- Word Swag: I use WordSwag to create quote posts mainly for social media. It’s easy to use and has tons of awesome fonts and text layouts.
- Photoshop: My blog could not function without Photoshop. I need it to resize and crop all of my images so they fit my site’s design and layout. I have to have certain sized images for my home page, featured images, and post galleries.
- WP 101: My parents use the white label version of WP 101 in their agency, Bourn Creative, to help train their clients. When I wanted to learn WordPress, they made me watch them too.
- Jetpack: Jetpack is a plugin with dozens of modules available that add functionality and features to your website. For my website, I use Jetpack for my blog subscription and the subscribe to comments feature, sharing buttons, my tiled galleries and carousel viewer, and site stats to see information about my visitors. I also use the monitor module to send my dad an email if my site ever goes down and the protect module that strengthens my website security. When building my website, my dad used the infinite scroll and responsive videos modules.
- WP Instagram Widget: I really like the WP Instagram Widget because it looks nice in the sidebar, showcases my photos, and promotes my primary social media account. It shows my nine latest posts along with a “Follow me on Instagram” link.
- Simple Page Ordering: Simple Page Ordering is a plugin from 10up that lets you reorder the pages in the WordPress pages dashboard by dragging and dropping them in the order you want them to be in. My parents like to keep the pages organized in the same order as they show up in the navigation.
- Google: Google is extremely important to me because I use it find facts and information for my posts. It’s also a major search engine I need to conquer for promoting my site.
What I’m Tackling Next
I have Yoast SEO installed, but I haven’t been using it. I’ve been writing blog posts for a long time, but I haven’t done any of the behind the scenes work to make sure people could actually find my blog posts.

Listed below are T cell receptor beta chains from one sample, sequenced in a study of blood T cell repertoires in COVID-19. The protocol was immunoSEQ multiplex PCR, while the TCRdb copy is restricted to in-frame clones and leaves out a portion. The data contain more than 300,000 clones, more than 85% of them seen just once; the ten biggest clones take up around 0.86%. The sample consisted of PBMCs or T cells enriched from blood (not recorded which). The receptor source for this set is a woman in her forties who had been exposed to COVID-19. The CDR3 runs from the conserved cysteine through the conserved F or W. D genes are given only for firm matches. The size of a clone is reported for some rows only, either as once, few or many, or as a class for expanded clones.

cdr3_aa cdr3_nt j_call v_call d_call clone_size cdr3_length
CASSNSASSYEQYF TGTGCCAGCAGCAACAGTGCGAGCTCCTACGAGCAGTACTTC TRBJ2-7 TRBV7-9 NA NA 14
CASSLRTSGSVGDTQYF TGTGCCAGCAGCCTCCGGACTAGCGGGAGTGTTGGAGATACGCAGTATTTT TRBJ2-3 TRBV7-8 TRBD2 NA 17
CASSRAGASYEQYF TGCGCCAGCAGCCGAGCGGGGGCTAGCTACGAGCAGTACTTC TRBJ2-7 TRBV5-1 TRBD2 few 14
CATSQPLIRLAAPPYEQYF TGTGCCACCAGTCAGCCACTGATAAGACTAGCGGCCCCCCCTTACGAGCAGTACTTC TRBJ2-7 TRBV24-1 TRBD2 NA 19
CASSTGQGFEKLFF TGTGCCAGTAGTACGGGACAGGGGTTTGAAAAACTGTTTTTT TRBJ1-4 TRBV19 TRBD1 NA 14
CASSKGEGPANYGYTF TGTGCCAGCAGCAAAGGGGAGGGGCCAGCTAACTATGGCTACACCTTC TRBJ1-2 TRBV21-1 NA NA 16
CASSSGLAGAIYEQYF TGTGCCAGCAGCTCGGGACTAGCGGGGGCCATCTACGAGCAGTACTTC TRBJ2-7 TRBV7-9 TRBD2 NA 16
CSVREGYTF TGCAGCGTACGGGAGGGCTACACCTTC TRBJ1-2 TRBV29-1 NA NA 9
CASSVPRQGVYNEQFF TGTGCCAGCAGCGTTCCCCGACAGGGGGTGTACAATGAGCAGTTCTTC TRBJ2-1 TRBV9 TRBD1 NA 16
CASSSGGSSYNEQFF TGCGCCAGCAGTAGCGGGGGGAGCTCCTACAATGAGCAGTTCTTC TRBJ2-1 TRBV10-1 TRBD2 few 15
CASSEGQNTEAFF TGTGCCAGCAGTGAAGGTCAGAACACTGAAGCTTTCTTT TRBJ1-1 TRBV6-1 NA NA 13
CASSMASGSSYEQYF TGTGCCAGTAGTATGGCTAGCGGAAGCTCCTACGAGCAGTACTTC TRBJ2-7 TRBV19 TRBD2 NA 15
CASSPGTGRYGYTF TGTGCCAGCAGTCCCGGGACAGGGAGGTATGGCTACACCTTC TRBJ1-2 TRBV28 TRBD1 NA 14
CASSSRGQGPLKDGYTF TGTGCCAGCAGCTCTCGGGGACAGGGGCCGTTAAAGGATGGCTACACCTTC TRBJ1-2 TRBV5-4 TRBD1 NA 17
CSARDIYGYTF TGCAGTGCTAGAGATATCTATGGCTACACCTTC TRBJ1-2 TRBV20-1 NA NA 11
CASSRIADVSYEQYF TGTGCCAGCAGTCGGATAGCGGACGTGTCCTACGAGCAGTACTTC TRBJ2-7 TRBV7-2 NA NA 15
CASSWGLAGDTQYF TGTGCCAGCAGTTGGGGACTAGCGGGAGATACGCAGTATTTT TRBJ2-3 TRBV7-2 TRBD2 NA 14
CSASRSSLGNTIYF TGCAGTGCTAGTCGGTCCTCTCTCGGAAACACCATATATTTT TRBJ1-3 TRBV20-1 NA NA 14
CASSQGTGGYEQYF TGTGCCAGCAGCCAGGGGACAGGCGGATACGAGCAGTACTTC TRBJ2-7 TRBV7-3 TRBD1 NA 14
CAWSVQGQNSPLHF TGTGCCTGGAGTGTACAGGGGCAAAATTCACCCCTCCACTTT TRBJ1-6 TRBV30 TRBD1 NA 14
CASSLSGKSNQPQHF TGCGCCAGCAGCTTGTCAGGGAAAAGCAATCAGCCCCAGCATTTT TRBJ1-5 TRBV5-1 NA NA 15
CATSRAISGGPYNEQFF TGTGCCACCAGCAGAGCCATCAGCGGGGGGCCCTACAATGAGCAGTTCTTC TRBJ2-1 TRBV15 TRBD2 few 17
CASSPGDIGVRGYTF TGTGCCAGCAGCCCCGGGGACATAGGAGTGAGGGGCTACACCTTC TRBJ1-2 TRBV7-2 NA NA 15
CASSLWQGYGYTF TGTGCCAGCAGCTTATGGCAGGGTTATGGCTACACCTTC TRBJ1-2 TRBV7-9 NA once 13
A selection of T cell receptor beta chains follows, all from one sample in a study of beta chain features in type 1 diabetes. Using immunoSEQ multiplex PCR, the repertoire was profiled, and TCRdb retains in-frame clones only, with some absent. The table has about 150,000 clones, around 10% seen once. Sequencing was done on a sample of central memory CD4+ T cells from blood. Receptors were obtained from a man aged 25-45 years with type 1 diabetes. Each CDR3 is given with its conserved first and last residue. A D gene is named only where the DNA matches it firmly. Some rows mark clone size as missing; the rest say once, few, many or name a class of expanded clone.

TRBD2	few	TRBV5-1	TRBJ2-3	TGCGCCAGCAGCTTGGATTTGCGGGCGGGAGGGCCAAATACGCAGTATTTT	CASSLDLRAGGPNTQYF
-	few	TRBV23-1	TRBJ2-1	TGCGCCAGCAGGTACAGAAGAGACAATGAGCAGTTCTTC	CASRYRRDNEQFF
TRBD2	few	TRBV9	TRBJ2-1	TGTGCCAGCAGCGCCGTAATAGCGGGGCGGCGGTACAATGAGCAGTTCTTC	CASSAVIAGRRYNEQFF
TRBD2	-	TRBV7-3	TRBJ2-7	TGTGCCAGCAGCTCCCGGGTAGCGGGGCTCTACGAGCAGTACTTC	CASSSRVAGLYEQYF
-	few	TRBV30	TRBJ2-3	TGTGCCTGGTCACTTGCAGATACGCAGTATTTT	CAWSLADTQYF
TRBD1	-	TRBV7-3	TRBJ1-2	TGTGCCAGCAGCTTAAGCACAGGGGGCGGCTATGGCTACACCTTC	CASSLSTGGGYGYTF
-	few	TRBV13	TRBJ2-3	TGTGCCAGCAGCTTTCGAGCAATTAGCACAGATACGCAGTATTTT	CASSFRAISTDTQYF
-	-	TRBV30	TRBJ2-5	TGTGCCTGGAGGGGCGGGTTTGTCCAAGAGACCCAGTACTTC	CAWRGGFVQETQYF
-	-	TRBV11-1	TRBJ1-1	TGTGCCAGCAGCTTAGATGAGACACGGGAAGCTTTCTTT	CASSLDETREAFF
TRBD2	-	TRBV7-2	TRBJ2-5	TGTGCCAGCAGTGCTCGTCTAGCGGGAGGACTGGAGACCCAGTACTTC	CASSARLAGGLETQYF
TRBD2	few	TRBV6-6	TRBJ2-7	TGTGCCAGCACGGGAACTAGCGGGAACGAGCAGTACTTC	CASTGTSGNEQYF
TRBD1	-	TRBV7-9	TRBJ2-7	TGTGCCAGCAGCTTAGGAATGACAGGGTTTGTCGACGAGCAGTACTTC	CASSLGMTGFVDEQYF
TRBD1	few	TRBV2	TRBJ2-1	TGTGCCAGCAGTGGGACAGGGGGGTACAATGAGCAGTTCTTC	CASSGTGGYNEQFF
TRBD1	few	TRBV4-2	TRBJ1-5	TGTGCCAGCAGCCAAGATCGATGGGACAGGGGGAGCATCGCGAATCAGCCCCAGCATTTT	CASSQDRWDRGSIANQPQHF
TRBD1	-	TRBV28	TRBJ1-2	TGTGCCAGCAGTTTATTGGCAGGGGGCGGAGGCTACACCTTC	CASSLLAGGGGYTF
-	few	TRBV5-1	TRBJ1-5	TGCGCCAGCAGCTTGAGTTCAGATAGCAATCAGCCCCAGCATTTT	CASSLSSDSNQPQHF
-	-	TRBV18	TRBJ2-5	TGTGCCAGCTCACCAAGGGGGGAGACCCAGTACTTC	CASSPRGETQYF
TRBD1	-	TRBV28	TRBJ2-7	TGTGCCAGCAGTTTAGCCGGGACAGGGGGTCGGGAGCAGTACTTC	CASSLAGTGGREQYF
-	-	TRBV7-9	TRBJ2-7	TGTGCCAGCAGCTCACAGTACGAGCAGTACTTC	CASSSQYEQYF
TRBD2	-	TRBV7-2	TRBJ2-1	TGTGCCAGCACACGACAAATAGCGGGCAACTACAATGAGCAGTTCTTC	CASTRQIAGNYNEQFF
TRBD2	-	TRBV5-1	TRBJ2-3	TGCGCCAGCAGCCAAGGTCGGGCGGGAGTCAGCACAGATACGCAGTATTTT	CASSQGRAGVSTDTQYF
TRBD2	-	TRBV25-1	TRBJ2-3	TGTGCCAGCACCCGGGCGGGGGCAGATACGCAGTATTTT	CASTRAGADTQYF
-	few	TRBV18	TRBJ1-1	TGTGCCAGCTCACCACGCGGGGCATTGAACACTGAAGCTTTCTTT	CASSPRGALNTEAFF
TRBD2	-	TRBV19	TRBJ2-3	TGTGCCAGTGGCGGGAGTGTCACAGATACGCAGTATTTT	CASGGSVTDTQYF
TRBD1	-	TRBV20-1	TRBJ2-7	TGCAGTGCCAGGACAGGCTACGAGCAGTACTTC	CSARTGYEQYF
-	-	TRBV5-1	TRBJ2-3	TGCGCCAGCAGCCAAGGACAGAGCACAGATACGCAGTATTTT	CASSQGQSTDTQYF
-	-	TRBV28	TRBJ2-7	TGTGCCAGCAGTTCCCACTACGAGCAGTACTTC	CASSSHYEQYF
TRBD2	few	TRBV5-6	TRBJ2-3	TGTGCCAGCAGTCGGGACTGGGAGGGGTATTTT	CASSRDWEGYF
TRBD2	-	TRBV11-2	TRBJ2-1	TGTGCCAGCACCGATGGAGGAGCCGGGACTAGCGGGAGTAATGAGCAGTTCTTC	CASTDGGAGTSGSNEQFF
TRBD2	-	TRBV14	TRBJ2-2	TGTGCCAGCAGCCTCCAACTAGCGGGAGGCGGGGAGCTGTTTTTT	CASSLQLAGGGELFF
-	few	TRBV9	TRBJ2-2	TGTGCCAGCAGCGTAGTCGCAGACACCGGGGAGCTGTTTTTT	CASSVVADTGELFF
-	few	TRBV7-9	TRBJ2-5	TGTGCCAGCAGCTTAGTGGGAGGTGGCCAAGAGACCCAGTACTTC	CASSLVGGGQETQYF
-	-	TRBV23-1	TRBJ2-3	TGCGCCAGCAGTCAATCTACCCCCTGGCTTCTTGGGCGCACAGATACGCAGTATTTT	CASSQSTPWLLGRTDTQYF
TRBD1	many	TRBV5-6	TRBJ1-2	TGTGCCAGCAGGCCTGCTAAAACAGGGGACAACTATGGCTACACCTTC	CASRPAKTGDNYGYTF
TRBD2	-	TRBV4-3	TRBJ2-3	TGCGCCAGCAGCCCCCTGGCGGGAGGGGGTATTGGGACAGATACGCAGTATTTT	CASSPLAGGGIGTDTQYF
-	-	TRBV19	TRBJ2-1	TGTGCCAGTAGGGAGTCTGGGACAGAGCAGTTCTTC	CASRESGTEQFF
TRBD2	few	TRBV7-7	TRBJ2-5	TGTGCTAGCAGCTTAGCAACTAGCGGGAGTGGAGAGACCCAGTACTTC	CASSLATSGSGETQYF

For years, all I really did was write about the fun things I did and shared it with my friends. Now that I’m older and taking my blog more seriously, I want to learn how to optimize my blog posts so they show up in search engine results and more people visit my website.
The first two things I am learning about are:
- Learning to use and write effective HTML titles and meta descriptions. Until recently, I didn’t even know that blog post headlines and titles weren’t the same thing.
- Optimizing my YouTube Videos. I need to write more descriptive headlines, descriptions, and make use of the tags available. Luckily my brother watches so much YouTube that he’s basically a professional watcher, so he gives me tips to improve my videos and sometimes helps me shoot them.
One quote that I really like to describe starting my blog is:
This quote is so true! I was not perfect or very awesome when I started blogging, but over time, I’ve improved my skills, become more confident in my writing, and the more I do it the more awesomeness I accumulate.
It has taken a of of time to find my blogging groove and voice, but it was worth every moment— even those that made me cry.
Subscribe to my YouTube channel at Natalie Bourn to be the first to see the video of my talk.